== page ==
Compare the rate of $\mathrm{S_N1}$ reaction in the following compounds:

isobutyl chloride; ethyl chloride

We see that both compounds form primary carbocations. However, there is more hyperconjugation in the second compound as compared to the first one.

Also as the step in which the leaving group leaves is rate determining step (slowest step), which is before the rearrangement of the carbocation, I concluded that the second compound must have a greater rate of $\mathrm{S_N1}$ as compared to the first one.

But the answer says that the first has a greater reactivity than the second. Is the answer correct? If yes, then why?

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    $\begingroup$ I don't know the answer without either looking into the literature or (maybe) running some calculations (unlikely unless I'm v bored), but what I want to point out is that the ionisation (i.e. loss of chloride) and the rearrangement (alkyl / hydride migration) are not necessarily separate: they can occur in a concerted fashion. $\endgroup$ – orthocresol Apr 14 '19 at 18:47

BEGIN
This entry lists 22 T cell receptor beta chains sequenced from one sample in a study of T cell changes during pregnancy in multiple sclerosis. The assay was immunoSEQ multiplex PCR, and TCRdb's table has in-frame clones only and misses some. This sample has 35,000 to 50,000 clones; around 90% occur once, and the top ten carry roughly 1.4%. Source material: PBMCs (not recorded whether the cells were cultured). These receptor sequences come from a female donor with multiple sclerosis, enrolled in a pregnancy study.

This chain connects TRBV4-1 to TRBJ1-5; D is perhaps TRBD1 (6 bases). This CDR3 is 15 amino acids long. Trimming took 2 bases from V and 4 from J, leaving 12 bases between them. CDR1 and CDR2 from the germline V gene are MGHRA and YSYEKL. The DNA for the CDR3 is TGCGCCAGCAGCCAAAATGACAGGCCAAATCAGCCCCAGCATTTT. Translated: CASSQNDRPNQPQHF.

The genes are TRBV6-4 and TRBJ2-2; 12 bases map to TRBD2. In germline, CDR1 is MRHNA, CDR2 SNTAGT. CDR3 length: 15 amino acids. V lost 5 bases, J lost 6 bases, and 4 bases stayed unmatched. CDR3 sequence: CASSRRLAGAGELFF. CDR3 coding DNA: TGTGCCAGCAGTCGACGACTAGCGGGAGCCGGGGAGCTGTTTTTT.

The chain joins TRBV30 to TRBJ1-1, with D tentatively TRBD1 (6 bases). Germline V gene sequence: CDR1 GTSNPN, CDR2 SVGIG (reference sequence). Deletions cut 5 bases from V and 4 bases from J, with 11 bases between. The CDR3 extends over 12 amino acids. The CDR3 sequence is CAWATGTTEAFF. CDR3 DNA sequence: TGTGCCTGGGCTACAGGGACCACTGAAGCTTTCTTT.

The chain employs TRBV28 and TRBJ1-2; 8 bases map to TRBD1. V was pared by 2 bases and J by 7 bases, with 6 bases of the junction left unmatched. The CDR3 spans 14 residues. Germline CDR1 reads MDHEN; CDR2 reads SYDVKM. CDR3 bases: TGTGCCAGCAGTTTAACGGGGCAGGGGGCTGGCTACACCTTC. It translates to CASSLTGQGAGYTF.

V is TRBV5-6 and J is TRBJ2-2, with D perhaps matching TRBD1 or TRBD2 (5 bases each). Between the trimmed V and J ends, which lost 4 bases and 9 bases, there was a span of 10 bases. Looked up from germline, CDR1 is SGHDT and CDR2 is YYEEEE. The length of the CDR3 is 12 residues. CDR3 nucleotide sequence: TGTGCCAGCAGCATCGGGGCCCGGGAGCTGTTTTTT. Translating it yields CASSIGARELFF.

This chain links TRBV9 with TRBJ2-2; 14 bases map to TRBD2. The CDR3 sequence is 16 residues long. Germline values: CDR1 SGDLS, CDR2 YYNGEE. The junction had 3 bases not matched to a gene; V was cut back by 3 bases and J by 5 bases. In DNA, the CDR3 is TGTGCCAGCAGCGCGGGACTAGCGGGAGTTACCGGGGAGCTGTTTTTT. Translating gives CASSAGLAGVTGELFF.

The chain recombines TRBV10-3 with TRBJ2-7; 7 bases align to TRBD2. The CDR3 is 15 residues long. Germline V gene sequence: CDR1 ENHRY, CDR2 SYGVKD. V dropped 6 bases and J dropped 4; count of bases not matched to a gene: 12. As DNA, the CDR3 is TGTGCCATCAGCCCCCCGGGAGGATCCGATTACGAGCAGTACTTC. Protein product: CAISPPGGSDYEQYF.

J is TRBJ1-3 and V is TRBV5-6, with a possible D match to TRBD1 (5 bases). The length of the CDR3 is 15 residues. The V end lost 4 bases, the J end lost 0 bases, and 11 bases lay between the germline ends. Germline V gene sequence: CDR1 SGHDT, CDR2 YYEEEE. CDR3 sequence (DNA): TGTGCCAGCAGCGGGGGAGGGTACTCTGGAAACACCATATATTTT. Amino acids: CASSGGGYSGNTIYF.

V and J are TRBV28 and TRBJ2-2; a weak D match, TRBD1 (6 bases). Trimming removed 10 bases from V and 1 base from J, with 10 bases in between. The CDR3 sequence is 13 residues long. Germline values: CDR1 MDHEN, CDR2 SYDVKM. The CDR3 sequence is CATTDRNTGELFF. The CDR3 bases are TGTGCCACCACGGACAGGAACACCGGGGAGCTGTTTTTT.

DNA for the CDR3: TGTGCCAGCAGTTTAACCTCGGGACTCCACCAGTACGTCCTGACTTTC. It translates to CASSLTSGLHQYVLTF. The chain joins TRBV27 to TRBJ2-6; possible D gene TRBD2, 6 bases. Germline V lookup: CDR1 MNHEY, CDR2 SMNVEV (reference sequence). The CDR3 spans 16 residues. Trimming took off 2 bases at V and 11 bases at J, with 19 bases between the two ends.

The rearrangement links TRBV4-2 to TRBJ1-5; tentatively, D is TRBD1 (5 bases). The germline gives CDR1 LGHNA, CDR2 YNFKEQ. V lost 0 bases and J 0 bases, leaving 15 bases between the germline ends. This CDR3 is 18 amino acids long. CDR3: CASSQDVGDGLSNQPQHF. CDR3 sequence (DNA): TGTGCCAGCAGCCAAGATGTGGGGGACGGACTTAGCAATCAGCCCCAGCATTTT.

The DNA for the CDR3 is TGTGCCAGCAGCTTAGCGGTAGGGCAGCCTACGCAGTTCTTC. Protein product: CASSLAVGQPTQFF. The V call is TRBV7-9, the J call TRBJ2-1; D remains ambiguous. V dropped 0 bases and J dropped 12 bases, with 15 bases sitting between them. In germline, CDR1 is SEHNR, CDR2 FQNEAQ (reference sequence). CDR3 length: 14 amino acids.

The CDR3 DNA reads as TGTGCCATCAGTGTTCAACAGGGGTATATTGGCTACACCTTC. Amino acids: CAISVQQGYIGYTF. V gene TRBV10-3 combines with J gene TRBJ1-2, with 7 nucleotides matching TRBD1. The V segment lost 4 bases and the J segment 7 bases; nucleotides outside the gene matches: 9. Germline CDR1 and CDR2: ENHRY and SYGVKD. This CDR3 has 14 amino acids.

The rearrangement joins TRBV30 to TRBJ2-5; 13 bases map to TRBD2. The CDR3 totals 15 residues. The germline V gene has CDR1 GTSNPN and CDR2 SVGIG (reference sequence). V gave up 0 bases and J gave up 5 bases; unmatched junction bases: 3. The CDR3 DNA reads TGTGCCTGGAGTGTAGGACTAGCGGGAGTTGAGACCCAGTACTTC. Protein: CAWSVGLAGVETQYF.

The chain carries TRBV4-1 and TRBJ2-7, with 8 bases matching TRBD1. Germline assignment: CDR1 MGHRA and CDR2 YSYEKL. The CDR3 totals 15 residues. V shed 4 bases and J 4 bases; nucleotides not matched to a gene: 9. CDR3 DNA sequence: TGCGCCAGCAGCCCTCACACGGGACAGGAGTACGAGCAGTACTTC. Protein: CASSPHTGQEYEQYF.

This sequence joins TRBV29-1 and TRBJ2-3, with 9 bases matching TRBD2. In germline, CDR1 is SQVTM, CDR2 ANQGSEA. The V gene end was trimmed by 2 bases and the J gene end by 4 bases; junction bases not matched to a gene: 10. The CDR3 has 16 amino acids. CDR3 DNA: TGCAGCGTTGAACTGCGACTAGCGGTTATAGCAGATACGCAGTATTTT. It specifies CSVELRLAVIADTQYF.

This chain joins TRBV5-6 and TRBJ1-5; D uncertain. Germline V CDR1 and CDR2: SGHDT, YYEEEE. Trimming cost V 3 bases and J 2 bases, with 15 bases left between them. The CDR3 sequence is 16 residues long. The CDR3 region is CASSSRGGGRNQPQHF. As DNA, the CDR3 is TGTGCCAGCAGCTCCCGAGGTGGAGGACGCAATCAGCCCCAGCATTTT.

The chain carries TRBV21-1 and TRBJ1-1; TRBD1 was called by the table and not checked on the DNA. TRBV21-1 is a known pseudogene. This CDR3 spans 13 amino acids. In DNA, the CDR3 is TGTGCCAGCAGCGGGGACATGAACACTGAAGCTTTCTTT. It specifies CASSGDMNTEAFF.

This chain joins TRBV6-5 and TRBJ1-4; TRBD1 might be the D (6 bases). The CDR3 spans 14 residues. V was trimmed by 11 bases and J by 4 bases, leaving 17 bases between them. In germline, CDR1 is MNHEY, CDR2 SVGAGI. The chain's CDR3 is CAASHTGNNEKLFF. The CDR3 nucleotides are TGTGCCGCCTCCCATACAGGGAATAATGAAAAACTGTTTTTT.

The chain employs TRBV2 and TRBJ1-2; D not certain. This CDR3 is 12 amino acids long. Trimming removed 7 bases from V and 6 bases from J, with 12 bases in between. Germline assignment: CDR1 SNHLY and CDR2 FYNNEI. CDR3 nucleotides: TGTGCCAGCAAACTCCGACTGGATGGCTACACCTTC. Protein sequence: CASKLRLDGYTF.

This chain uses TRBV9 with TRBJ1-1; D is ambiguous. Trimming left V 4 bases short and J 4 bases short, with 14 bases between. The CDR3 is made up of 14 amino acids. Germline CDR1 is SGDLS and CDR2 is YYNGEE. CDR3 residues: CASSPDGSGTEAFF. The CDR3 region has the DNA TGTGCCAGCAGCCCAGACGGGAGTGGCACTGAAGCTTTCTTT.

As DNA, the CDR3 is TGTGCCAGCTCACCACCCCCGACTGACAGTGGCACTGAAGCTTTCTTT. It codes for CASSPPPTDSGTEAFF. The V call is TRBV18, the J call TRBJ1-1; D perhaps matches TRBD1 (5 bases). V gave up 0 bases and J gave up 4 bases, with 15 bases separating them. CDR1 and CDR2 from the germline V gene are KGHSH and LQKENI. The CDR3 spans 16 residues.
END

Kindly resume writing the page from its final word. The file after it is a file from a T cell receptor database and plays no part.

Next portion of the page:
The inductive effect of the methyl groups should help stabilize the carbocation formed from 1. The answer may be a bit clearer if you add equilibrium to your thinking. enter image description here

The initial dissociation of the 1 to form carbocation A is the rate determining step. However the rearrangement of A to B should be relatively quick, and will drive the initial dissociation forward by Le Châtelier's Principle.

In contrast, 2 has less stabilization by the inductive effect, and there is no possibility of a rearrangement.

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